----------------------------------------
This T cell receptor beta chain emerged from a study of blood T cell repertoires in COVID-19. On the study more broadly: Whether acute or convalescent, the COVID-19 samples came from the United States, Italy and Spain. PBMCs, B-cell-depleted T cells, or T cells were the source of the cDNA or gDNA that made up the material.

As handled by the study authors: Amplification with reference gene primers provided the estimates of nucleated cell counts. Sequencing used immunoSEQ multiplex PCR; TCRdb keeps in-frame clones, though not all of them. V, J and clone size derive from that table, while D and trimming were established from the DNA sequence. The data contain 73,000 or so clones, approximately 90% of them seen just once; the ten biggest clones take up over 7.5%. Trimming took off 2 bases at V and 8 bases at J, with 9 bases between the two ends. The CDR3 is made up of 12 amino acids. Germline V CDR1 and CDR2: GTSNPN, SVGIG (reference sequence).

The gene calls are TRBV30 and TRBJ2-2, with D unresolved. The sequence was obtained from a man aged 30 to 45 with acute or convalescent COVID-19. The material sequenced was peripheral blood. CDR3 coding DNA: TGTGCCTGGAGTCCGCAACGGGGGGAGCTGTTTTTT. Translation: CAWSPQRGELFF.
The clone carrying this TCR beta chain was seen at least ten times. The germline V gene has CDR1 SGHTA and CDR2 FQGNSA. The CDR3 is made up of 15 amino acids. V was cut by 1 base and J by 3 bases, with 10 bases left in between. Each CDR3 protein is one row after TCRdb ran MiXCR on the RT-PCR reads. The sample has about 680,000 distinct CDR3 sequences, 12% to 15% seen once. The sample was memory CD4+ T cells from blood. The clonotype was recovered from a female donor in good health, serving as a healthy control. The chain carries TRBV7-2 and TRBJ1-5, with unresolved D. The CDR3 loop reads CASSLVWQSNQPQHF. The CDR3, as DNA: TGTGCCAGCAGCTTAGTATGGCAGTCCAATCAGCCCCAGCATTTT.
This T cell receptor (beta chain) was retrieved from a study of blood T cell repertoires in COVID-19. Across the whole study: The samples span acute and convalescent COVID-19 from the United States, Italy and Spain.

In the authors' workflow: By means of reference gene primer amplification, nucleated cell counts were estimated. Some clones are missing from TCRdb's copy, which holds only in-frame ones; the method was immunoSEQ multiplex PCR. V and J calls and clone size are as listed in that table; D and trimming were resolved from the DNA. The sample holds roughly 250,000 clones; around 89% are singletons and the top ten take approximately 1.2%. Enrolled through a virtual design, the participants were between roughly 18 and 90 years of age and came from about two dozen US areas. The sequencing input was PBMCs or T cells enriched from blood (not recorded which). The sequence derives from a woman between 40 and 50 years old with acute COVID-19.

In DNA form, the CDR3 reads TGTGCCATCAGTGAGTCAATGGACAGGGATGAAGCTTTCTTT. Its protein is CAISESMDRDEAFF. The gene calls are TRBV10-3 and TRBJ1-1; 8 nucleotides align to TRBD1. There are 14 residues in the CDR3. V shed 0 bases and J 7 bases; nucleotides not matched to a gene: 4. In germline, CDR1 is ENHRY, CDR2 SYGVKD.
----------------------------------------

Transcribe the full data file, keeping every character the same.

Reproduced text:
This T cell receptor beta chain emerged from a study of blood T cell repertoires in COVID-19. On the study more broadly: Whether acute or convalescent, the COVID-19 samples came from the United States, Italy and Spain. PBMCs, B-cell-depleted T cells, or T cells were the source of the cDNA or gDNA that made up the material.

As handled by the study authors: Amplification with reference gene primers provided the estimates of nucleated cell counts. Sequencing used immunoSEQ multiplex PCR; TCRdb keeps in-frame clones, though not all of them. V, J and clone size derive from that table, while D and trimming were established from the DNA sequence. The data contain 73,000 or so clones, approximately 90% of them seen just once; the ten biggest clones take up over 7.5%. Trimming took off 2 bases at V and 8 bases at J, with 9 bases between the two ends. The CDR3 is made up of 12 amino acids. Germline V CDR1 and CDR2: GTSNPN, SVGIG (reference sequence).

The gene calls are TRBV30 and TRBJ2-2, with D unresolved. The sequence was obtained from a man aged 30 to 45 with acute or convalescent COVID-19. The material sequenced was peripheral blood. CDR3 coding DNA: TGTGCCTGGAGTCCGCAACGGGGGGAGCTGTTTTTT. Translation: CAWSPQRGELFF.
The clone carrying this TCR beta chain was seen at least ten times. The germline V gene has CDR1 SGHTA and CDR2 FQGNSA. The CDR3 is made up of 15 amino acids. V was cut by 1 base and J by 3 bases, with 10 bases left in between. Each CDR3 protein is one row after TCRdb ran MiXCR on the RT-PCR reads. The sample has about 680,000 distinct CDR3 sequences, 12% to 15% seen once. The sample was memory CD4+ T cells from blood. The clonotype was recovered from a female donor in good health, serving as a healthy control. The chain carries TRBV7-2 and TRBJ1-5, with unresolved D. The CDR3 loop reads CASSLVWQSNQPQHF. The CDR3, as DNA: TGTGCCAGCAGCTTAGTATGGCAGTCCAATCAGCCCCAGCATTTT.
This T cell receptor (beta chain) was retrieved from a study of blood T cell repertoires in COVID-19. Across the whole study: The samples span acute and convalescent COVID-19 from the United States, Italy and Spain.

In the authors' workflow: By means of reference gene primer amplification, nucleated cell counts were estimated. Some clones are missing from TCRdb's copy, which holds only in-frame ones; the method was immunoSEQ multiplex PCR. V and J calls and clone size are as listed in that table; D and trimming were resolved from the DNA. The sample holds roughly 250,000 clones; around 89% are singletons and the top ten take approximately 1.2%. Enrolled through a virtual design, the participants were between roughly 18 and 90 years of age and came from about two dozen US areas. The sequencing input was PBMCs or T cells enriched from blood (not recorded which). The sequence derives from a woman between 40 and 50 years old with acute COVID-19.

In DNA form, the CDR3 reads TGTGCCATCAGTGAGTCAATGGACAGGGATGAAGCTTTCTTT. Its protein is CAISESMDRDEAFF. The gene calls are TRBV10-3 and TRBJ1-1; 8 nucleotides align to TRBD1. There are 14 residues in the CDR3. V shed 0 bases and J 7 bases; nucleotides not matched to a gene: 4. In germline, CDR1 is ENHRY, CDR2 SYGVKD.